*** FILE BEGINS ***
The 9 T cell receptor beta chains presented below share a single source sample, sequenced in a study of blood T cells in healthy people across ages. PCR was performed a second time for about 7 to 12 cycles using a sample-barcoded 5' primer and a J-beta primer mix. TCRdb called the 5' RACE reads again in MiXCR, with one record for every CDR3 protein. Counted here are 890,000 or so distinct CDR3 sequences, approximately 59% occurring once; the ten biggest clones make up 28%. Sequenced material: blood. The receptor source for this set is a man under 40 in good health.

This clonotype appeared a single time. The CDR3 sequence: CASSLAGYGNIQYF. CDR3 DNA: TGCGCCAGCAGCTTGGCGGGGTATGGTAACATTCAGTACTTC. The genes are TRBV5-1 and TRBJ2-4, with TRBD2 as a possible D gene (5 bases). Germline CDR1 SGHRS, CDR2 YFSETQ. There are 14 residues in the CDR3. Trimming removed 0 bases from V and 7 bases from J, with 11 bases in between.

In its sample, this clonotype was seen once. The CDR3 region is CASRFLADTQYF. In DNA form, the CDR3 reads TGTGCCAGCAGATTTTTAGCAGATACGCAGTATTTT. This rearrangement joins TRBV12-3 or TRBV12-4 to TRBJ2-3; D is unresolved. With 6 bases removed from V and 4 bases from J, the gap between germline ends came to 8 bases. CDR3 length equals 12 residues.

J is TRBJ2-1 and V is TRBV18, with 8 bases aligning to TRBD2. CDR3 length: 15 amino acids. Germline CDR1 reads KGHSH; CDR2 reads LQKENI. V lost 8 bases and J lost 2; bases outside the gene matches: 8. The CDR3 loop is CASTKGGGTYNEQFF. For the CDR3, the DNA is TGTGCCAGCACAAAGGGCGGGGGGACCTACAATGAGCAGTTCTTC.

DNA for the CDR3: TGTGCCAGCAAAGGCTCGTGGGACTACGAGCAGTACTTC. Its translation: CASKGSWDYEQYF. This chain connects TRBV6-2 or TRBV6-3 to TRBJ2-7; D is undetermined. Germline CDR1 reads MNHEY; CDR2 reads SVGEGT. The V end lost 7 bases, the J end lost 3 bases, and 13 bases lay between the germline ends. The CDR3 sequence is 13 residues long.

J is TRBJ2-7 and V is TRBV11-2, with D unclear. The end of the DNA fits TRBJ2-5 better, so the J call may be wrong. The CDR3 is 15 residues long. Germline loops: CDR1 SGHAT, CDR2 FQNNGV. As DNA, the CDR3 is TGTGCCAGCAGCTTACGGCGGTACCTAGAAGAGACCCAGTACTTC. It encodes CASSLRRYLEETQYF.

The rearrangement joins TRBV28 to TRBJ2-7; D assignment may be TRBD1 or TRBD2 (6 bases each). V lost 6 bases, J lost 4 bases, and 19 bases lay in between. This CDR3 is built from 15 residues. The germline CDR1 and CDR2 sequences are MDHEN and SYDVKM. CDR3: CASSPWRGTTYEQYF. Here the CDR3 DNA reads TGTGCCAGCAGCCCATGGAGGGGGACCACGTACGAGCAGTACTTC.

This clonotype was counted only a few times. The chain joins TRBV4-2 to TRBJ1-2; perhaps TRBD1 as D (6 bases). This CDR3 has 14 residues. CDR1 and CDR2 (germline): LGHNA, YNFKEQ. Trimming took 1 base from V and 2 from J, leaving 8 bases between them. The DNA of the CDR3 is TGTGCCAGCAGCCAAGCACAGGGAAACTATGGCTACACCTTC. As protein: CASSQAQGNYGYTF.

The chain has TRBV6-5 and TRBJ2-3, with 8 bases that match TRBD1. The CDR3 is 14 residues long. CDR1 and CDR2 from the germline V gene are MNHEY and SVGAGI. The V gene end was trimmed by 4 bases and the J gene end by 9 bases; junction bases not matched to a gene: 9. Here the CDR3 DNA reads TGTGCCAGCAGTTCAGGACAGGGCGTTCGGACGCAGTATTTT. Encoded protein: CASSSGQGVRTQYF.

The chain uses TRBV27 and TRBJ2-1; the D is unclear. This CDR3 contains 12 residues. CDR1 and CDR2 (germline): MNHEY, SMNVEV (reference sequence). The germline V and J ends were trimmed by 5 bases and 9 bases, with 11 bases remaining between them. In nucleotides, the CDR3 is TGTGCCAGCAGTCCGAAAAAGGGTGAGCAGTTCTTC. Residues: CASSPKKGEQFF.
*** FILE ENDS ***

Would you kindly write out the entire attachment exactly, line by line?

The 9 T cell receptor beta chains presented below share a single source sample, sequenced in a study of blood T cells in healthy people across ages. PCR was performed a second time for about 7 to 12 cycles using a sample-barcoded 5' primer and a J-beta primer mix. TCRdb called the 5' RACE reads again in MiXCR, with one record for every CDR3 protein. Counted here are 890,000 or so distinct CDR3 sequences, approximately 59% occurring once; the ten biggest clones make up 28%. Sequenced material: blood. The receptor source for this set is a man under 40 in good health.

This clonotype appeared a single time. The CDR3 sequence: CASSLAGYGNIQYF. CDR3 DNA: TGCGCCAGCAGCTTGGCGGGGTATGGTAACATTCAGTACTTC. The genes are TRBV5-1 and TRBJ2-4, with TRBD2 as a possible D gene (5 bases). Germline CDR1 SGHRS, CDR2 YFSETQ. There are 14 residues in the CDR3. Trimming removed 0 bases from V and 7 bases from J, with 11 bases in between.

In its sample, this clonotype was seen once. The CDR3 region is CASRFLADTQYF. In DNA form, the CDR3 reads TGTGCCAGCAGATTTTTAGCAGATACGCAGTATTTT. This rearrangement joins TRBV12-3 or TRBV12-4 to TRBJ2-3; D is unresolved. With 6 bases removed from V and 4 bases from J, the gap between germline ends came to 8 bases. CDR3 length equals 12 residues.

J is TRBJ2-1 and V is TRBV18, with 8 bases aligning to TRBD2. CDR3 length: 15 amino acids. Germline CDR1 reads KGHSH; CDR2 reads LQKENI. V lost 8 bases and J lost 2; bases outside the gene matches: 8. The CDR3 loop is CASTKGGGTYNEQFF. For the CDR3, the DNA is TGTGCCAGCACAAAGGGCGGGGGGACCTACAATGAGCAGTTCTTC.

DNA for the CDR3: TGTGCCAGCAAAGGCTCGTGGGACTACGAGCAGTACTTC. Its translation: CASKGSWDYEQYF. This chain connects TRBV6-2 or TRBV6-3 to TRBJ2-7; D is undetermined. Germline CDR1 reads MNHEY; CDR2 reads SVGEGT. The V end lost 7 bases, the J end lost 3 bases, and 13 bases lay between the germline ends. The CDR3 sequence is 13 residues long.

J is TRBJ2-7 and V is TRBV11-2, with D unclear. The end of the DNA fits TRBJ2-5 better, so the J call may be wrong. The CDR3 is 15 residues long. Germline loops: CDR1 SGHAT, CDR2 FQNNGV. As DNA, the CDR3 is TGTGCCAGCAGCTTACGGCGGTACCTAGAAGAGACCCAGTACTTC. It encodes CASSLRRYLEETQYF.

The rearrangement joins TRBV28 to TRBJ2-7; D assignment may be TRBD1 or TRBD2 (6 bases each). V lost 6 bases, J lost 4 bases, and 19 bases lay in between. This CDR3 is built from 15 residues. The germline CDR1 and CDR2 sequences are MDHEN and SYDVKM. CDR3: CASSPWRGTTYEQYF. Here the CDR3 DNA reads TGTGCCAGCAGCCCATGGAGGGGGACCACGTACGAGCAGTACTTC.

This clonotype was counted only a few times. The chain joins TRBV4-2 to TRBJ1-2; perhaps TRBD1 as D (6 bases). This CDR3 has 14 residues. CDR1 and CDR2 (germline): LGHNA, YNFKEQ. Trimming took 1 base from V and 2 from J, leaving 8 bases between them. The DNA of the CDR3 is TGTGCCAGCAGCCAAGCACAGGGAAACTATGGCTACACCTTC. As protein: CASSQAQGNYGYTF.

The chain has TRBV6-5 and TRBJ2-3, with 8 bases that match TRBD1. The CDR3 is 14 residues long. CDR1 and CDR2 from the germline V gene are MNHEY and SVGAGI. The V gene end was trimmed by 4 bases and the J gene end by 9 bases; junction bases not matched to a gene: 9. Here the CDR3 DNA reads TGTGCCAGCAGTTCAGGACAGGGCGTTCGGACGCAGTATTTT. Encoded protein: CASSSGQGVRTQYF.

The chain uses TRBV27 and TRBJ2-1; the D is unclear. This CDR3 contains 12 residues. CDR1 and CDR2 (germline): MNHEY, SMNVEV (reference sequence). The germline V and J ends were trimmed by 5 bases and 9 bases, with 11 bases remaining between them. In nucleotides, the CDR3 is TGTGCCAGCAGTCCGAAAAAGGGTGAGCAGTTCTTC. Residues: CASSPKKGEQFF.